World Library  
Flag as Inappropriate
Email this Article
 

Mary Wigman

Mary Wigman
Mary Wigman (left)
Born Karoline Sophie Marie Wiegmann
(1886-11-13)13 November 1886
Hanover, German Empire
Died 18 September 1973(1973-09-18) (aged 86)
West Berlin, West Germany
Nationality German
Known for modern dance and dance therapy
Movement Expressionist dance

Mary Wigman (born Marie Wiegmann, 13 November 1886 – 18 September 1973) was a German dancer, choreographer, notable as the pioneer of expressionist dance, dance therapy, and movement training without pointe shoes. She is considered one of the most important figures in the history of modern dance.[1] She became one of the most iconic figures of Weimar German culture and her work was hailed for bringing the deepest of existential experiences to the stage.

Contents

  • Life 1
  • Productions 2
    • Selected works 2.1
  • See also 3
  • References 4
  • Sources 5
  • External links 6

Life

Portrait of Mary Wigman dancing by Ernst Ludwig Kirchner

Karoline Sophie Marie Wiegmann was born in Hanover, Germany.

She came to dance comparatively late after seeing three students of Émile Jaques-Dalcroze, who aimed to approach music through movement using three equally-important elements: solfège, improvisation and his own system of movements, eurhythmics.[2] Another key early experience was a solo concert by Grete Wiesenthal.[3]

In 1913, she was introduced to Rudolf von Laban and following his lead, she worked upon a technique based in contrasts of movement; expansion and contraction, pulling and pushing. During the First World War she worked as Laban's assistant in Leipzig.[3]

In 1918, she had a nervous breakdown.[4]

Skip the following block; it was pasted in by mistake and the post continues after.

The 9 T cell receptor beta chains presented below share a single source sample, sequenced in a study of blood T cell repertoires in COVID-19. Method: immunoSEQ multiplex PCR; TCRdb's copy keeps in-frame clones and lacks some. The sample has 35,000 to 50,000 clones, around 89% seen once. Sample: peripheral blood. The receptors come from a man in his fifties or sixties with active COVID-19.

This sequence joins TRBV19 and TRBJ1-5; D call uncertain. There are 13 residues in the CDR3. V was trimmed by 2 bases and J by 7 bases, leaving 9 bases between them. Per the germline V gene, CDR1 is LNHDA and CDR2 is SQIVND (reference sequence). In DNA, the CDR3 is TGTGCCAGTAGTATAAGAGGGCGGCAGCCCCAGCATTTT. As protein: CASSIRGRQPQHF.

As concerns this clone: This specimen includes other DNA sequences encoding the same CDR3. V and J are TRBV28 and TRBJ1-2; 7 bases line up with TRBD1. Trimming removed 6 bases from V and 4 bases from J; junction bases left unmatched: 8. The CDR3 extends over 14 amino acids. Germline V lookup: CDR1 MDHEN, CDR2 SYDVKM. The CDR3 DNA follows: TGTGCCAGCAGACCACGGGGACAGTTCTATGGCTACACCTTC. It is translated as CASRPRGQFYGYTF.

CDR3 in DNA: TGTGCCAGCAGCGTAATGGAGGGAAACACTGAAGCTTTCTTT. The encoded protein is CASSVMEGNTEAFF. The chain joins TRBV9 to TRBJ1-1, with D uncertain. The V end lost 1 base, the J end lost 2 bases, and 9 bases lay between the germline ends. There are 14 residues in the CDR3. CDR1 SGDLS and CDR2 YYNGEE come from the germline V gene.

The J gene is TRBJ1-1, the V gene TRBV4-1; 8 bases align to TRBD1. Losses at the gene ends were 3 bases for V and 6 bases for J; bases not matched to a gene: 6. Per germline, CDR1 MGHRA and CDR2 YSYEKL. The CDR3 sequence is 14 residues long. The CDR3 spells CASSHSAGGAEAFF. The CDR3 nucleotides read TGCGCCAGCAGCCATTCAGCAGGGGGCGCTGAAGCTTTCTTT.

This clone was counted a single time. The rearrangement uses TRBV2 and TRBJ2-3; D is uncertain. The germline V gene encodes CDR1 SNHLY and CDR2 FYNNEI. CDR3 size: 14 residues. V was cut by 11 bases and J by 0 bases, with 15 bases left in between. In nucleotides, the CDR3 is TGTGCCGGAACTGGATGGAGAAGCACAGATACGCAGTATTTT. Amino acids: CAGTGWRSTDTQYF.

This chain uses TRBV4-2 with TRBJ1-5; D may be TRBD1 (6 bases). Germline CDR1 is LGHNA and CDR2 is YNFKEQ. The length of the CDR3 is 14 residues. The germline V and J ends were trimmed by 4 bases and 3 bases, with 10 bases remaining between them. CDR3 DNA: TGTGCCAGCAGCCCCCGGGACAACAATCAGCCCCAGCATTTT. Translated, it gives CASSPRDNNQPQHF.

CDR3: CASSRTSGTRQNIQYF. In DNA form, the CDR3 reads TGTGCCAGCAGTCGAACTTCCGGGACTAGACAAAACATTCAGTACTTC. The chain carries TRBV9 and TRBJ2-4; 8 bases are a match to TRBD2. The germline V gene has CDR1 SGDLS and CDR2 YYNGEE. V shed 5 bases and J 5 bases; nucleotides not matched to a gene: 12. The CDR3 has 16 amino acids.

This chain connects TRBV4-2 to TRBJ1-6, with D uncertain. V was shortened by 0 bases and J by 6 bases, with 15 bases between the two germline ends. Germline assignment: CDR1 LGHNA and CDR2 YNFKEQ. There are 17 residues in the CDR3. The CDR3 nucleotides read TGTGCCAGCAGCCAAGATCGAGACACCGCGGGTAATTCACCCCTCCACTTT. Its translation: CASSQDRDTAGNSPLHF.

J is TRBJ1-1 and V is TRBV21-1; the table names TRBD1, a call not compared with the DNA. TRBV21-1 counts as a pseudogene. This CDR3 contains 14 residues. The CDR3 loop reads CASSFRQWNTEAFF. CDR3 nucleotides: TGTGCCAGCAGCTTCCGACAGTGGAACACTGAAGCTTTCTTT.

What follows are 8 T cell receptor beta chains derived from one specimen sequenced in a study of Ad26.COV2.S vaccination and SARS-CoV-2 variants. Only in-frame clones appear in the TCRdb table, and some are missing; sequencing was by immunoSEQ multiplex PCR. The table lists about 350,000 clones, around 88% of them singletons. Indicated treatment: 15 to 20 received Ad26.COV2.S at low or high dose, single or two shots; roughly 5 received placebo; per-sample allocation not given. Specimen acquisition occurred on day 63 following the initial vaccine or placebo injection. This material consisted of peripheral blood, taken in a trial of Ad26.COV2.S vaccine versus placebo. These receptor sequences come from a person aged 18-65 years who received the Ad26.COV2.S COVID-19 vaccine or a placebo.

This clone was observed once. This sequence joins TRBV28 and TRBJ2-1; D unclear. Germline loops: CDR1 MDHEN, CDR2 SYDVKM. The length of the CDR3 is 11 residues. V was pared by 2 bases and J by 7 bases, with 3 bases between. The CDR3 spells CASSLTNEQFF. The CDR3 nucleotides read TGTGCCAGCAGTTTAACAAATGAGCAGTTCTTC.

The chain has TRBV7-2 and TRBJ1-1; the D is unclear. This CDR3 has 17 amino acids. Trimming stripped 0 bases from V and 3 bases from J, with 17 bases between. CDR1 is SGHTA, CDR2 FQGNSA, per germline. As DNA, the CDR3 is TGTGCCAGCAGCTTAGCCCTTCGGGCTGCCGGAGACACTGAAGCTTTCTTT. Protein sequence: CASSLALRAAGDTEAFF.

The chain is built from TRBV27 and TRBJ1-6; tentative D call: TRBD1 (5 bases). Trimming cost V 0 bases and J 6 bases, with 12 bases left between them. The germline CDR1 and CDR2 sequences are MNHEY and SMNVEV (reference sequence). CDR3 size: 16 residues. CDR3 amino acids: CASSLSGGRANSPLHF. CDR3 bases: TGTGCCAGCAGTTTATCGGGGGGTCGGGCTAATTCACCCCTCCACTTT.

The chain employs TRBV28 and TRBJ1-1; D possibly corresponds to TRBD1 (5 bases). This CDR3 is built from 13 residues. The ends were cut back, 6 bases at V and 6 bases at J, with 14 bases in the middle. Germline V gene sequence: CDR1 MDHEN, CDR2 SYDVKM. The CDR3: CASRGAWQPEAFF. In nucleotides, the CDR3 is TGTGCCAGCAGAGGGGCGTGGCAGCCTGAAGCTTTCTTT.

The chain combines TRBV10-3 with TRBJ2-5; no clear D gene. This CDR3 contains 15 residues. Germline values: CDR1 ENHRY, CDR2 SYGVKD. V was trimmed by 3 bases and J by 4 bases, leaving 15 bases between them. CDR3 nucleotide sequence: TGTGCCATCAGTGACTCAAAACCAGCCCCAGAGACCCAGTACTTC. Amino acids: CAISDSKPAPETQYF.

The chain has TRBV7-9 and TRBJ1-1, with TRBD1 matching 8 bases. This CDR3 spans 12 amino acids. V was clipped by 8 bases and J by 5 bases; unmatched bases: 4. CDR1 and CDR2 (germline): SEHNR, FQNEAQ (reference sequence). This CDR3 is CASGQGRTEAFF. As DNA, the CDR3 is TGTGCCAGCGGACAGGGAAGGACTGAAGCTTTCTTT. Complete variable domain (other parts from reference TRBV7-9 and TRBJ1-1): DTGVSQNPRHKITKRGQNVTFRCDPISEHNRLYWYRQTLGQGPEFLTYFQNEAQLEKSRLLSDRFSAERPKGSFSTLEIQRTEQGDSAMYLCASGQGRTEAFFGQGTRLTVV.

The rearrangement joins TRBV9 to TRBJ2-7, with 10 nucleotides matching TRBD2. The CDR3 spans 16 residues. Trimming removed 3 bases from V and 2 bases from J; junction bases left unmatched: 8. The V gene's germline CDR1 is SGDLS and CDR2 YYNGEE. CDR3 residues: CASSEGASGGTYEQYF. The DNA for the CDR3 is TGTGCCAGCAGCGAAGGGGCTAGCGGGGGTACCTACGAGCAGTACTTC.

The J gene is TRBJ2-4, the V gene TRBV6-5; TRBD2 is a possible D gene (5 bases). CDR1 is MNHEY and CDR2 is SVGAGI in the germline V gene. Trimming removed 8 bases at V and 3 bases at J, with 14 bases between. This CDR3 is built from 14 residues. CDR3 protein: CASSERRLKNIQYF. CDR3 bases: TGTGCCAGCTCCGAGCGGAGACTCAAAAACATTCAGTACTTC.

In 1920, Wigman was offered the post of ballet mistress at the Dresden Opera House, but conflict cut this short.

In the school year 1920/1921,[5] Wigman instead started her own dance school which became known as "Dresden Central School" or simply "Mary Wigman-Schule", a center of new, expressionist dance. The rivalry and competition between her new school and the old schools of dance in Dresden emerged, especially with the Palucca School, Dresden.[5]

Mary Wigman, dance studio, West Berlin 1959

Her students and collaborators from Europe included Hanya Holm, Harald Kreutzberg, Gret Palucca, Max Terpis, Irena Linn, Elisabet Wiener, Sonia Revid, Margarethe Wallmann, Inge Weiss, and Meta Vidmar who in 1930 established the first school of modern dance in Slovenia. Opera-dancer Ursula Cain (*1927), who at the age of more than 80 years could still be seen on stage and TV dancing in cross-genre projects like Dancing with Time by Heike Hennig, was another student of the Mary Wigman.

Mary Wigman toured the United States in 1930 with her company of dancers; a school was founded by her disciples in New York City in 1931. Her choreography inspired communist dance troupes in the 1930s in New York City[6] Her work in the United States is credited to her protegee Hanya Holm, and then to Hanya's students Alwin Nikolais and Joanne Woodbury. Another student and protegee of Wigman's, Margret Dietz, taught in America from 1953 until 1972.